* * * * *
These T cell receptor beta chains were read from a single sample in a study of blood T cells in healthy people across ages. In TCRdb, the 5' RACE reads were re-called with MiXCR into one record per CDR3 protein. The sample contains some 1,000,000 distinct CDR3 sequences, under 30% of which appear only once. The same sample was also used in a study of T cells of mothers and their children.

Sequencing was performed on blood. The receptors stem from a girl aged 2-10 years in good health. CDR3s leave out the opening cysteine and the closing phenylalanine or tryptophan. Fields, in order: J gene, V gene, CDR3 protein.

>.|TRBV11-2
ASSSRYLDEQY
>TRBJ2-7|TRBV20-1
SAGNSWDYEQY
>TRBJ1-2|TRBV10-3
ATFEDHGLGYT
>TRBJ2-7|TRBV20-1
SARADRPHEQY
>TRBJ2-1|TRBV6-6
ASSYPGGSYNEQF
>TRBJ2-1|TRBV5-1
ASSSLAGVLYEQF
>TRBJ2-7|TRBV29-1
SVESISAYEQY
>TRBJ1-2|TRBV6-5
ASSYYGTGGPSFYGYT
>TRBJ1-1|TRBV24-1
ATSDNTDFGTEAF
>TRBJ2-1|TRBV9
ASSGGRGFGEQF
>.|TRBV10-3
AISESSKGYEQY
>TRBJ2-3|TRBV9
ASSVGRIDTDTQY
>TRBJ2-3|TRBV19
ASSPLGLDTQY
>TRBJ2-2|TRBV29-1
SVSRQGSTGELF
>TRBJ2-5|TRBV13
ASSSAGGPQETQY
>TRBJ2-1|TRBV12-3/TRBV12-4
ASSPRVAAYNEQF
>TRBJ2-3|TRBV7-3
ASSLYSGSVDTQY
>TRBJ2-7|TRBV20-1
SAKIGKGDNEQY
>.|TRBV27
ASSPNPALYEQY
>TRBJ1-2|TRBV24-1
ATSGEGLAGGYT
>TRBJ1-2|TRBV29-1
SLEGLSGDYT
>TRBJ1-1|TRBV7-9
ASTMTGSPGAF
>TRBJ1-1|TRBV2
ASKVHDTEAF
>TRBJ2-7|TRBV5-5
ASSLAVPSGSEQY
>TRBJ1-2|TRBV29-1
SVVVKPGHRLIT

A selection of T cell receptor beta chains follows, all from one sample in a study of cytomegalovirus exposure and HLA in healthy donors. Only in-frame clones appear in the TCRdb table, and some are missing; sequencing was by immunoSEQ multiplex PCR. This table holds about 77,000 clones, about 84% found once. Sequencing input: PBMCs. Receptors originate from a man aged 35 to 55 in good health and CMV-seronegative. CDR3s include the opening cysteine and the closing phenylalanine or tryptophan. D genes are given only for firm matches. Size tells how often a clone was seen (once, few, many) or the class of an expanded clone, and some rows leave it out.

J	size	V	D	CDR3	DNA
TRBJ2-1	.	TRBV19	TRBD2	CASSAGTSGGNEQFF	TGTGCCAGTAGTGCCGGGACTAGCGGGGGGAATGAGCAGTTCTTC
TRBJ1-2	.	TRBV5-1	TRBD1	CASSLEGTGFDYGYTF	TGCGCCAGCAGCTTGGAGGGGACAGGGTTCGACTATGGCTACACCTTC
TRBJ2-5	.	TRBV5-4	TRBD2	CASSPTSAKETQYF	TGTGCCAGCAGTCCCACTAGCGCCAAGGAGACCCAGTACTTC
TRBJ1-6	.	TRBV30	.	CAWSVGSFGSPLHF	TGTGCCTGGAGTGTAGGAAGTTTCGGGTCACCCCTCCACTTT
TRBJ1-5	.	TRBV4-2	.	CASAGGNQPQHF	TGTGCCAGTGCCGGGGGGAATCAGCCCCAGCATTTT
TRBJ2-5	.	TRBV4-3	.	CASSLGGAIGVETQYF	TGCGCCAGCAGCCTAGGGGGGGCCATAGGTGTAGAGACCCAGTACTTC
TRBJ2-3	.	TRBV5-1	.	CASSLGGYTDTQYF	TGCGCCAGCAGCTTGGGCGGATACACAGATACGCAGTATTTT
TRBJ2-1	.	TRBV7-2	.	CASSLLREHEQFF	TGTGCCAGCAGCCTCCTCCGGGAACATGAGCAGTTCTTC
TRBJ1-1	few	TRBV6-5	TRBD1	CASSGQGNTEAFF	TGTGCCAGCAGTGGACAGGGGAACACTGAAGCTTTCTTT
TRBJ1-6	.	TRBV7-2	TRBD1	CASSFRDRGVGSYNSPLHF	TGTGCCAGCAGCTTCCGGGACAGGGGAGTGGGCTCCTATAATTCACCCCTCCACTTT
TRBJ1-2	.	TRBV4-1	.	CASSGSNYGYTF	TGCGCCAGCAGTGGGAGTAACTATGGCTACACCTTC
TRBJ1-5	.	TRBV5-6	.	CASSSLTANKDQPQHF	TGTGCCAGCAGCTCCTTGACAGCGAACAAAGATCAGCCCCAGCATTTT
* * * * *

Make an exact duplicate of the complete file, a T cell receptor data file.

These T cell receptor beta chains were read from a single sample in a study of blood T cells in healthy people across ages. In TCRdb, the 5' RACE reads were re-called with MiXCR into one record per CDR3 protein. The sample contains some 1,000,000 distinct CDR3 sequences, under 30% of which appear only once. The same sample was also used in a study of T cells of mothers and their children.

Sequencing was performed on blood. The receptors stem from a girl aged 2-10 years in good health. CDR3s leave out the opening cysteine and the closing phenylalanine or tryptophan. Fields, in order: J gene, V gene, CDR3 protein.

>.|TRBV11-2
ASSSRYLDEQY
>TRBJ2-7|TRBV20-1
SAGNSWDYEQY
>TRBJ1-2|TRBV10-3
ATFEDHGLGYT
>TRBJ2-7|TRBV20-1
SARADRPHEQY
>TRBJ2-1|TRBV6-6
ASSYPGGSYNEQF
>TRBJ2-1|TRBV5-1
ASSSLAGVLYEQF
>TRBJ2-7|TRBV29-1
SVESISAYEQY
>TRBJ1-2|TRBV6-5
ASSYYGTGGPSFYGYT
>TRBJ1-1|TRBV24-1
ATSDNTDFGTEAF
>TRBJ2-1|TRBV9
ASSGGRGFGEQF
>.|TRBV10-3
AISESSKGYEQY
>TRBJ2-3|TRBV9
ASSVGRIDTDTQY
>TRBJ2-3|TRBV19
ASSPLGLDTQY
>TRBJ2-2|TRBV29-1
SVSRQGSTGELF
>TRBJ2-5|TRBV13
ASSSAGGPQETQY
>TRBJ2-1|TRBV12-3/TRBV12-4
ASSPRVAAYNEQF
>TRBJ2-3|TRBV7-3
ASSLYSGSVDTQY
>TRBJ2-7|TRBV20-1
SAKIGKGDNEQY
>.|TRBV27
ASSPNPALYEQY
>TRBJ1-2|TRBV24-1
ATSGEGLAGGYT
>TRBJ1-2|TRBV29-1
SLEGLSGDYT
>TRBJ1-1|TRBV7-9
ASTMTGSPGAF
>TRBJ1-1|TRBV2
ASKVHDTEAF
>TRBJ2-7|TRBV5-5
ASSLAVPSGSEQY
>TRBJ1-2|TRBV29-1
SVVVKPGHRLIT

A selection of T cell receptor beta chains follows, all from one sample in a study of cytomegalovirus exposure and HLA in healthy donors. Only in-frame clones appear in the TCRdb table, and some are missing; sequencing was by immunoSEQ multiplex PCR. This table holds about 77,000 clones, about 84% found once. Sequencing input: PBMCs. Receptors originate from a man aged 35 to 55 in good health and CMV-seronegative. CDR3s include the opening cysteine and the closing phenylalanine or tryptophan. D genes are given only for firm matches. Size tells how often a clone was seen (once, few, many) or the class of an expanded clone, and some rows leave it out.

J	size	V	D	CDR3	DNA
TRBJ2-1	.	TRBV19	TRBD2	CASSAGTSGGNEQFF	TGTGCCAGTAGTGCCGGGACTAGCGGGGGGAATGAGCAGTTCTTC
TRBJ1-2	.	TRBV5-1	TRBD1	CASSLEGTGFDYGYTF	TGCGCCAGCAGCTTGGAGGGGACAGGGTTCGACTATGGCTACACCTTC
TRBJ2-5	.	TRBV5-4	TRBD2	CASSPTSAKETQYF	TGTGCCAGCAGTCCCACTAGCGCCAAGGAGACCCAGTACTTC
TRBJ1-6	.	TRBV30	.	CAWSVGSFGSPLHF	TGTGCCTGGAGTGTAGGAAGTTTCGGGTCACCCCTCCACTTT
TRBJ1-5	.	TRBV4-2	.	CASAGGNQPQHF	TGTGCCAGTGCCGGGGGGAATCAGCCCCAGCATTTT
TRBJ2-5	.	TRBV4-3	.	CASSLGGAIGVETQYF	TGCGCCAGCAGCCTAGGGGGGGCCATAGGTGTAGAGACCCAGTACTTC
TRBJ2-3	.	TRBV5-1	.	CASSLGGYTDTQYF	TGCGCCAGCAGCTTGGGCGGATACACAGATACGCAGTATTTT
TRBJ2-1	.	TRBV7-2	.	CASSLLREHEQFF	TGTGCCAGCAGCCTCCTCCGGGAACATGAGCAGTTCTTC
TRBJ1-1	few	TRBV6-5	TRBD1	CASSGQGNTEAFF	TGTGCCAGCAGTGGACAGGGGAACACTGAAGCTTTCTTT
TRBJ1-6	.	TRBV7-2	TRBD1	CASSFRDRGVGSYNSPLHF	TGTGCCAGCAGCTTCCGGGACAGGGGAGTGGGCTCCTATAATTCACCCCTCCACTTT
TRBJ1-2	.	TRBV4-1	.	CASSGSNYGYTF	TGCGCCAGCAGTGGGAGTAACTATGGCTACACCTTC
TRBJ1-5	.	TRBV5-6	.	CASSSLTANKDQPQHF	TGTGCCAGCAGCTCCTTGACAGCGAACAAAGATCAGCCCCAGCATTTT